The promise of hope and change that engulfed the ’08 campaign has so far failed to materialize and seems more like rhetoric of an easier time. Just three months ago, the promise was eliminating “business as usual,” establishing new found ethical standards and fostering true bipartisan-based solutions in Washington. Barack Obama said with resounding confidence and inspirational fortitude that he could change Washington and America, given the chance. With one of the country’s largest national crises at hand when he took office, Obama’s first chance to deliver on his promise came and went. The honeymoon period and high approval ratings gave him near invincibility to act on the principles he had established, but instead he squandered the opportunity.

In his first big act as President, Barack Obama excluded Republicans in drafting an enormous bill, gave control of the stimulus to the divisive congressional Democrats, and then condemned Republicans for stalling its passage. The president’s first formal “effort” to attract Republican support was in his visit to Congress to discuss the bill after it was written. Thus, rather than presenting a plan that garnered the support of both parties, party lines were even more solidly drawn as Republicans were labeled as arrogant and stubborn. I am not arguing that a purely Democrat-based economic bill cannot succeed or that the Republican Party is the embodiment of economic genius. Regardless of how well the bill will work or not work, Obama’s approach to its creation was in stark contrast to his election promises and ultimately insulting to Republicans. Ours is a two-party system – for good reasons – and a bill that attracts only three votes from one party is hardly a bipartisan bill.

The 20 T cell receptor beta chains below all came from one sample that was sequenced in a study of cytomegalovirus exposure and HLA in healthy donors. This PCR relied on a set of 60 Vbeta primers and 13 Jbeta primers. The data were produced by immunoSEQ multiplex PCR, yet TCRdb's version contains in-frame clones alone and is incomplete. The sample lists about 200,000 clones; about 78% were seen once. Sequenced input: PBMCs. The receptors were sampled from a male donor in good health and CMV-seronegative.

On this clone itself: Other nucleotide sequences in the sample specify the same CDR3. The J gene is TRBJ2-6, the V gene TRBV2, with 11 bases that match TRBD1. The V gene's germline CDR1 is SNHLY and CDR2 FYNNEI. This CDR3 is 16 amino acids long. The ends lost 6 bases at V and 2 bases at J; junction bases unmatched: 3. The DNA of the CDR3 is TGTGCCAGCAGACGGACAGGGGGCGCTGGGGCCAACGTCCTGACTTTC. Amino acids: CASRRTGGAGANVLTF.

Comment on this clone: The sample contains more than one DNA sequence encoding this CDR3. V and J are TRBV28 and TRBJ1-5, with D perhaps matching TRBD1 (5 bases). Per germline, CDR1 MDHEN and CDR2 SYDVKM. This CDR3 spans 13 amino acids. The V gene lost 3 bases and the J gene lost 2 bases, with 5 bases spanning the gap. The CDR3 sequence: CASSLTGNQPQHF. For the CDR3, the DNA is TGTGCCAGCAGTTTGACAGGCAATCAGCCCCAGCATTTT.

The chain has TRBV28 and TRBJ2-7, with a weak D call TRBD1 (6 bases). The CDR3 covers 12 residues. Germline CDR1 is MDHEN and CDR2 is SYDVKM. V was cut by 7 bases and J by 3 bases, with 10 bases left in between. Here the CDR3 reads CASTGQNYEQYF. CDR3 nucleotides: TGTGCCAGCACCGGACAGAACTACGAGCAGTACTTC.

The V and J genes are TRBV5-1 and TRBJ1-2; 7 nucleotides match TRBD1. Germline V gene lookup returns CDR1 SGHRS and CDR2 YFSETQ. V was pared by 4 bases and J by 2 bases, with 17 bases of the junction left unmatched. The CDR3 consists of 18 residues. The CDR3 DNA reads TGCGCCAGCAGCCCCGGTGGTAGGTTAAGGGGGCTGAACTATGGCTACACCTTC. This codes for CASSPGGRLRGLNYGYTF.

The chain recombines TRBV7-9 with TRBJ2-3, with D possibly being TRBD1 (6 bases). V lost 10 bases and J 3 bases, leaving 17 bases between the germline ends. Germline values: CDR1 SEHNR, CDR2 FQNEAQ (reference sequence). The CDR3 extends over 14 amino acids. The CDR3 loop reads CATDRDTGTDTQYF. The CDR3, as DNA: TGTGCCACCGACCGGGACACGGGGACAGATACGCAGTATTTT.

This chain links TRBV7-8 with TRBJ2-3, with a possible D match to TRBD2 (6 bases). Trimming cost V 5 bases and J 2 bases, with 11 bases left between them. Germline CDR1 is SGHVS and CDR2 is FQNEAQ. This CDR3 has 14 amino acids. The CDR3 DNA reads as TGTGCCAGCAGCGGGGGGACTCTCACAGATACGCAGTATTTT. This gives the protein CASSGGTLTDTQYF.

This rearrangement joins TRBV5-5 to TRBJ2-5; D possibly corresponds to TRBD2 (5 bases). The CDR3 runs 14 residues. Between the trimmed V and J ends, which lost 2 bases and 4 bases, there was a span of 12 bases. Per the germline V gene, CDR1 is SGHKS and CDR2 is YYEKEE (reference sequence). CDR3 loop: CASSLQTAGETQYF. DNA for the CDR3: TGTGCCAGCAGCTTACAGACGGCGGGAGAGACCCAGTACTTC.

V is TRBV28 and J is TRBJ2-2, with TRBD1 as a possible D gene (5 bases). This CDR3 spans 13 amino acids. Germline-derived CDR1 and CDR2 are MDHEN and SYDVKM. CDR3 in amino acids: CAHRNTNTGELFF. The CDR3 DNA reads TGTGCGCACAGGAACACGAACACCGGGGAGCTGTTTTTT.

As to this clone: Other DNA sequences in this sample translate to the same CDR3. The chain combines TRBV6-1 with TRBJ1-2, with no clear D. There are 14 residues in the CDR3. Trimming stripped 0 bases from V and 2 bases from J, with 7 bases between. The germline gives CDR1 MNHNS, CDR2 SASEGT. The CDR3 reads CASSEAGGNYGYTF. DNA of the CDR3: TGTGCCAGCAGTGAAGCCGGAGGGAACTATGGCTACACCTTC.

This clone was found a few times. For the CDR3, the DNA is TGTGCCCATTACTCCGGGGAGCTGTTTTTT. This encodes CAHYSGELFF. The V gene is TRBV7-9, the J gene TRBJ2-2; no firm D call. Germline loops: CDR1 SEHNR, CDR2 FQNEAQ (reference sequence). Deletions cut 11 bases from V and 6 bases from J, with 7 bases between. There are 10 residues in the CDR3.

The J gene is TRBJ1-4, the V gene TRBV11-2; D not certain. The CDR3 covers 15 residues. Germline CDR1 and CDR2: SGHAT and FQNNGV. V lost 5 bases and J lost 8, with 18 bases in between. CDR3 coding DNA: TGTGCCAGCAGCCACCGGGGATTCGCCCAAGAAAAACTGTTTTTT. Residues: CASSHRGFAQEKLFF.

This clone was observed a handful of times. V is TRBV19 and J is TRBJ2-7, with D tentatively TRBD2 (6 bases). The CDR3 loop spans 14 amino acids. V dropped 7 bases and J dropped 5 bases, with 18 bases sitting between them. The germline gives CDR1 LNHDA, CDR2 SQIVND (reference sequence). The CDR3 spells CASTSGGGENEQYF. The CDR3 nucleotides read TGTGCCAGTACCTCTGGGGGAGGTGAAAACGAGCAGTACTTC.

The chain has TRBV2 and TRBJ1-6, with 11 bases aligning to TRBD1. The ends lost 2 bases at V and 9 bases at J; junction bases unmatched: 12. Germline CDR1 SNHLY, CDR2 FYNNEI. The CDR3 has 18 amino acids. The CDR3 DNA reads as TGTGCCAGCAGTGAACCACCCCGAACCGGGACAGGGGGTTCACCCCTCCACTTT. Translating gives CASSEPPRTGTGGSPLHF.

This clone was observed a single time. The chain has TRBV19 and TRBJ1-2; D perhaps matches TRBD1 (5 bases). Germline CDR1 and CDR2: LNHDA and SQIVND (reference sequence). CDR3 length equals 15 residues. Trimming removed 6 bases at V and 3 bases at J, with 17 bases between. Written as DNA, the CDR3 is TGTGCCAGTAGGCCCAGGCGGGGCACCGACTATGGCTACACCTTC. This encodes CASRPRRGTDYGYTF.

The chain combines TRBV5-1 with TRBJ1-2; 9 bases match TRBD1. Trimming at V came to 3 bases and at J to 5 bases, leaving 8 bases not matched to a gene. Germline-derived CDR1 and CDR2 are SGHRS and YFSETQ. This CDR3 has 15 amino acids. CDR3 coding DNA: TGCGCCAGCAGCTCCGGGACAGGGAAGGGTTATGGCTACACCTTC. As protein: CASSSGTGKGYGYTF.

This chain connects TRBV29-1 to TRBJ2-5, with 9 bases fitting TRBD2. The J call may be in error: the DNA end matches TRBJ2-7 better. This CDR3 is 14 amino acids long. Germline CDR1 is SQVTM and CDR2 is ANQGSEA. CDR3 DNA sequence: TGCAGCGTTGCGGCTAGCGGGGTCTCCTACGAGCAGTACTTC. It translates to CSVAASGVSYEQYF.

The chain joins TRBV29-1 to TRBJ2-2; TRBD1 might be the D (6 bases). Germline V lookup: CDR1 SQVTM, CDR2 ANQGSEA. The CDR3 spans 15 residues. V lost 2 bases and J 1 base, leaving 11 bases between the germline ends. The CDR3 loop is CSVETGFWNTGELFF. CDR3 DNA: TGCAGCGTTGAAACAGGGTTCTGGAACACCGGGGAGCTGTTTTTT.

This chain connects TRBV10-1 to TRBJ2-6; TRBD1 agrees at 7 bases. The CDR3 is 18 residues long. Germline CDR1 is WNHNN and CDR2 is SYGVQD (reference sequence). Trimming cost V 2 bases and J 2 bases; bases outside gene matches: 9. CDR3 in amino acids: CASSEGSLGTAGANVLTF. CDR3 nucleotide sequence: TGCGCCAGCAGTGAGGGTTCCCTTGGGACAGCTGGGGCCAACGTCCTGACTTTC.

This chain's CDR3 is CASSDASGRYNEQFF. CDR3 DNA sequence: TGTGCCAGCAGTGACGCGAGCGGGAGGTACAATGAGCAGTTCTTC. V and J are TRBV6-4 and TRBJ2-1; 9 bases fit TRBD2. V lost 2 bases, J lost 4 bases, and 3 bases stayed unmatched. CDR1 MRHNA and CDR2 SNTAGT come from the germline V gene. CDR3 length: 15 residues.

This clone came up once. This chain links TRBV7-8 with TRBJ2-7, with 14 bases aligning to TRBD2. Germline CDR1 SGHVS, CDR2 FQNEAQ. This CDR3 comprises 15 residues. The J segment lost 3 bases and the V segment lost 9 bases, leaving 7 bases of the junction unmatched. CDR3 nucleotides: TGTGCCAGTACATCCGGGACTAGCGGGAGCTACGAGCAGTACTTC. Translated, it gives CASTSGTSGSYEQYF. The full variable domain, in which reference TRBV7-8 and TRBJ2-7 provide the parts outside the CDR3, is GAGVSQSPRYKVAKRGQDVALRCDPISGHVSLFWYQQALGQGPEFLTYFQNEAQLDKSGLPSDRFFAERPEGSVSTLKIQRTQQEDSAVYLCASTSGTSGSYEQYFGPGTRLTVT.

Rather than capitalize on his statements made during the campaign of hope and promise, Obama has used fear to substantiate his claims that Republicans are only making matters worse by delaying the signing of the bill. His previous remarks of economic hope based on middle-class fortitude have been replaced by hope based only on Government help. His grim outlook has made Republicans seem villainous for disclosing their dissatisfaction; he even suggested they are not capable or willing to help the American people. It was ridiculous to expect the Republican Party to blindly support an extremely high-spending bill in a time of economic crisis. It goes against their party principles. Regardless, the president has spent more time labeling and ignoring them than finding the bipartisan type of solution he promised. It feels more like we’re on the campaign trail for 2012 than on the high road of inclusion and cooperation President Obama promised to take.

Whether or not you support the stimulus package, the fact of the matter is the economy will recover sooner or later; it always has. Whether it’s because of this recently passed stimulus package or simply the resiliency of the American workforce may never be known. Nevertheless, the disappointment and bitterness that Obama has built in Congress less than one month into his presidency will undoubtedly affect his ability to lead and work with Republicans in the future. To combat that, Obama will be forced to rely on his supermajority. Legislation will be passed and bills will be signed, but they won’t be as promised; they won’t be bipartisan.

I don’t believe he intended this. There is no doubt the man has been handed a mess with abnormally high expectations. He does not possess any special powers to revamp the economy in a month’s time; to expect such success is simply unrealistic. Unfortunately, much of the valuable support he might have received from his opposing party to help get this country moving in the right direction will likely be lacking in the future.